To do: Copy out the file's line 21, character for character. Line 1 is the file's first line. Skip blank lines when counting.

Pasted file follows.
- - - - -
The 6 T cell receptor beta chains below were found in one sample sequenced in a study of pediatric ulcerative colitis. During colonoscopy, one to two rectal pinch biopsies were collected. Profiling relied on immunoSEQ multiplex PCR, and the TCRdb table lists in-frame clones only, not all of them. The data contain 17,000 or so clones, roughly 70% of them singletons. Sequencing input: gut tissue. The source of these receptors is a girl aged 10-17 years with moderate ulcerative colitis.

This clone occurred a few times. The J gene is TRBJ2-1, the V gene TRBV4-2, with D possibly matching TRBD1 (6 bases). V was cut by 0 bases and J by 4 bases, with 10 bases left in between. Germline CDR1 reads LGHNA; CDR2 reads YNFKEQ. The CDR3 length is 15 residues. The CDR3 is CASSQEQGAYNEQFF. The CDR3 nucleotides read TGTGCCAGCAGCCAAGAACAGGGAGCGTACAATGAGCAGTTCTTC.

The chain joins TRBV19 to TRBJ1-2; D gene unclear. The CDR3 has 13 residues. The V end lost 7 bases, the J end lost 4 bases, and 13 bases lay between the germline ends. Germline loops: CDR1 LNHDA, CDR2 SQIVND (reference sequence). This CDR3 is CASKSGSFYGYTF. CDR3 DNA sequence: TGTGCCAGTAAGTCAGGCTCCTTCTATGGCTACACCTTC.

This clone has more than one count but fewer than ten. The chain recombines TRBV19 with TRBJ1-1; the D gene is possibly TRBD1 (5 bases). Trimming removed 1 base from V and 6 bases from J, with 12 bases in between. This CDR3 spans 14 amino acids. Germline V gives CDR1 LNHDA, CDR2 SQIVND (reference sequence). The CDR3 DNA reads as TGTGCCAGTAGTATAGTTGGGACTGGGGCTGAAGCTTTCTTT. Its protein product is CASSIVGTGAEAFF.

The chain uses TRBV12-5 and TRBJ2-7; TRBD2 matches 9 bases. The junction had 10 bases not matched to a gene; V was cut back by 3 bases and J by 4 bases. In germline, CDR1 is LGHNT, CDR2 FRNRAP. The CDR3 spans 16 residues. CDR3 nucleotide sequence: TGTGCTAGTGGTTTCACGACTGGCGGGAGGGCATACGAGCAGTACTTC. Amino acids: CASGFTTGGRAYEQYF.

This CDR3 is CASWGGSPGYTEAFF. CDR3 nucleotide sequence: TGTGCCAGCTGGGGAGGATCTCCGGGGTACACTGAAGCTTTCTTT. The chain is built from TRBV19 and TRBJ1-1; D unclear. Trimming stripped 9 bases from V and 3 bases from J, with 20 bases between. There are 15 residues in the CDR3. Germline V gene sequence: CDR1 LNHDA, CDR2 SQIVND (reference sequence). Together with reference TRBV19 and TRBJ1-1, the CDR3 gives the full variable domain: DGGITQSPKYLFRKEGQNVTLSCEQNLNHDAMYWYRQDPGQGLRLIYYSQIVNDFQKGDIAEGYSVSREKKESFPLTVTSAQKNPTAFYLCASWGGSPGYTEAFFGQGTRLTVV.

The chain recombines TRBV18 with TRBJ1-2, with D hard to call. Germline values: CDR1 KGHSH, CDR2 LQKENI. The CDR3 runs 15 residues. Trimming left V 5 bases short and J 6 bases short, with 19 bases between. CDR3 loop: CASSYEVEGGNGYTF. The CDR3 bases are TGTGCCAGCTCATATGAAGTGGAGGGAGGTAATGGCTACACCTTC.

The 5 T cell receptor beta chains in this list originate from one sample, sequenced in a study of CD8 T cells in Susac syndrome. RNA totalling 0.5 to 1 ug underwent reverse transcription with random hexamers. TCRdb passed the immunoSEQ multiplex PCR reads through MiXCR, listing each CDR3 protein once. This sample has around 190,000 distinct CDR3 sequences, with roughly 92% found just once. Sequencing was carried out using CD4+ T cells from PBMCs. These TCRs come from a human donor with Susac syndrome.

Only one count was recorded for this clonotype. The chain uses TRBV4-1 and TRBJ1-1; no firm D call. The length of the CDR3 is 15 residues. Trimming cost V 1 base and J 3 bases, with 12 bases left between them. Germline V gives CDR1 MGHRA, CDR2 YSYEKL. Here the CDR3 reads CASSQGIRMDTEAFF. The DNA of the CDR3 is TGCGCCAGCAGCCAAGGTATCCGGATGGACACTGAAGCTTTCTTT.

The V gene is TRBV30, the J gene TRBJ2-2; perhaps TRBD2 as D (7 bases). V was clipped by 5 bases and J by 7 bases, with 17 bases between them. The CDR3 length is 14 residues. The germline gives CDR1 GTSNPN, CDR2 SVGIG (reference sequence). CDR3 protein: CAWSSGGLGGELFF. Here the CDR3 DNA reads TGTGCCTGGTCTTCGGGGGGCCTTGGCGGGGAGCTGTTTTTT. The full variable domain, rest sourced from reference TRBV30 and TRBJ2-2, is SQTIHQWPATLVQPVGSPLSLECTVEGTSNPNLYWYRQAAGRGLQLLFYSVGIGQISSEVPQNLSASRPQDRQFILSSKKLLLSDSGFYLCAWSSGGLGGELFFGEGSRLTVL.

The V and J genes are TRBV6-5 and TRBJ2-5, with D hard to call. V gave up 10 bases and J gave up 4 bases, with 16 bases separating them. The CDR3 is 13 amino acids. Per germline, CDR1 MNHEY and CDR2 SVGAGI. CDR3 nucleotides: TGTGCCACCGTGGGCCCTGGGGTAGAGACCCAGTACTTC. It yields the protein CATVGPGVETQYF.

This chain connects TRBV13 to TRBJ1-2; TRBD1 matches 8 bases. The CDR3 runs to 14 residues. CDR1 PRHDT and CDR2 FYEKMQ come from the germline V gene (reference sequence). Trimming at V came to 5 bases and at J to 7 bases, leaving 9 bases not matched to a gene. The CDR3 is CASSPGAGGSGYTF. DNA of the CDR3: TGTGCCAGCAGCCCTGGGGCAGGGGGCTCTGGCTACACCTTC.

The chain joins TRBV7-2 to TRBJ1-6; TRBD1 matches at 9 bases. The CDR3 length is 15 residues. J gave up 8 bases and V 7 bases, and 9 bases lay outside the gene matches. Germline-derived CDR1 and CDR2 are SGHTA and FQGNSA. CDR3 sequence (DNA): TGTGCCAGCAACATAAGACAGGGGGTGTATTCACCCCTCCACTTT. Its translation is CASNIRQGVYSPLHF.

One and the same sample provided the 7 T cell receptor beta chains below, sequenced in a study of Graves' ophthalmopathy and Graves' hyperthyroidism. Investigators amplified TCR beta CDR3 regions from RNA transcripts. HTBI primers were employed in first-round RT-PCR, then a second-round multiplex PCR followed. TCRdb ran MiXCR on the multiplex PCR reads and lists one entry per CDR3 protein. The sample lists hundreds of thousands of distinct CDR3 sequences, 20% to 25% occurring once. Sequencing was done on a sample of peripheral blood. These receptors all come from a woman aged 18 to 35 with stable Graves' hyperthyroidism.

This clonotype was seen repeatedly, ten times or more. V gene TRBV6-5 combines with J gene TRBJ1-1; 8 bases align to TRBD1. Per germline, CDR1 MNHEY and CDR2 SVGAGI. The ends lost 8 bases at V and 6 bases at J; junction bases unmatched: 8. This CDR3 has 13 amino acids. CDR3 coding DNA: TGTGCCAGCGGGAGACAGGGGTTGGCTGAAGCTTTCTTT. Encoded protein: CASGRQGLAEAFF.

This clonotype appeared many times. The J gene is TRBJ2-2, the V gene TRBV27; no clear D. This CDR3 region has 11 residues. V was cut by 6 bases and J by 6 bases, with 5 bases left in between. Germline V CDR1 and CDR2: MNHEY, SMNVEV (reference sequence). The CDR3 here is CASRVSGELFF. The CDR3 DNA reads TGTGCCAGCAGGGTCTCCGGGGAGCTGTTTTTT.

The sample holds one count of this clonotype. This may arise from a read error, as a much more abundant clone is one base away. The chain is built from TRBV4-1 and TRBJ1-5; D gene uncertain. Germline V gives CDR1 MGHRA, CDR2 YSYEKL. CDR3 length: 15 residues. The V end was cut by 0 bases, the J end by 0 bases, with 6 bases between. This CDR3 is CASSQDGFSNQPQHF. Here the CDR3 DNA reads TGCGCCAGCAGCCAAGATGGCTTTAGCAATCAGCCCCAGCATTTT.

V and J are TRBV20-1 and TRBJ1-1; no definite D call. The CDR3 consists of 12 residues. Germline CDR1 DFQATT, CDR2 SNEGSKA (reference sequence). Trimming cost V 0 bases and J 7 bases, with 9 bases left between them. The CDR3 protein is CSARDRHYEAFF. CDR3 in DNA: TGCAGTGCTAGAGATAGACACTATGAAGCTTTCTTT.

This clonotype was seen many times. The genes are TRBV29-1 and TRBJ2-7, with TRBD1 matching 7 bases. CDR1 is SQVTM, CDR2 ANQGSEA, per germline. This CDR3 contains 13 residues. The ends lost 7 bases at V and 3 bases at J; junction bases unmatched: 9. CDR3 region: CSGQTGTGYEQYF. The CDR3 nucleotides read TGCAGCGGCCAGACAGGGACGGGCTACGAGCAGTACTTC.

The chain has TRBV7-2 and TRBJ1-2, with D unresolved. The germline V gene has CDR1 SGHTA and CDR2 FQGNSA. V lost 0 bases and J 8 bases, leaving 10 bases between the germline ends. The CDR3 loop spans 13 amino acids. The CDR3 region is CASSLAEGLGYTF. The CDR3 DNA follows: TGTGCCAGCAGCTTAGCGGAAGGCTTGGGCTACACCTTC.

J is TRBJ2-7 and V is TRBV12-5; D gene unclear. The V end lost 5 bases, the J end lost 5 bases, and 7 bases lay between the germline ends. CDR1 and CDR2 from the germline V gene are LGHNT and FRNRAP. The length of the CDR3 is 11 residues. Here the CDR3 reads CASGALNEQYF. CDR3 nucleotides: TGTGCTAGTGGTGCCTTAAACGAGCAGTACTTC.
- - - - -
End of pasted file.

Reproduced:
J is TRBJ2-7 and V is TRBV12-5; D gene unclear. The V end lost 5 bases, the J end lost 5 bases, and 7 bases lay between the germline ends. CDR1 and CDR2 from the germline V gene are LGHNT and FRNRAP. The length of the CDR3 is 11 residues. Here the CDR3 reads CASGALNEQYF. CDR3 nucleotides: TGTGCTAGTGGTGCCTTAAACGAGCAGTACTTC.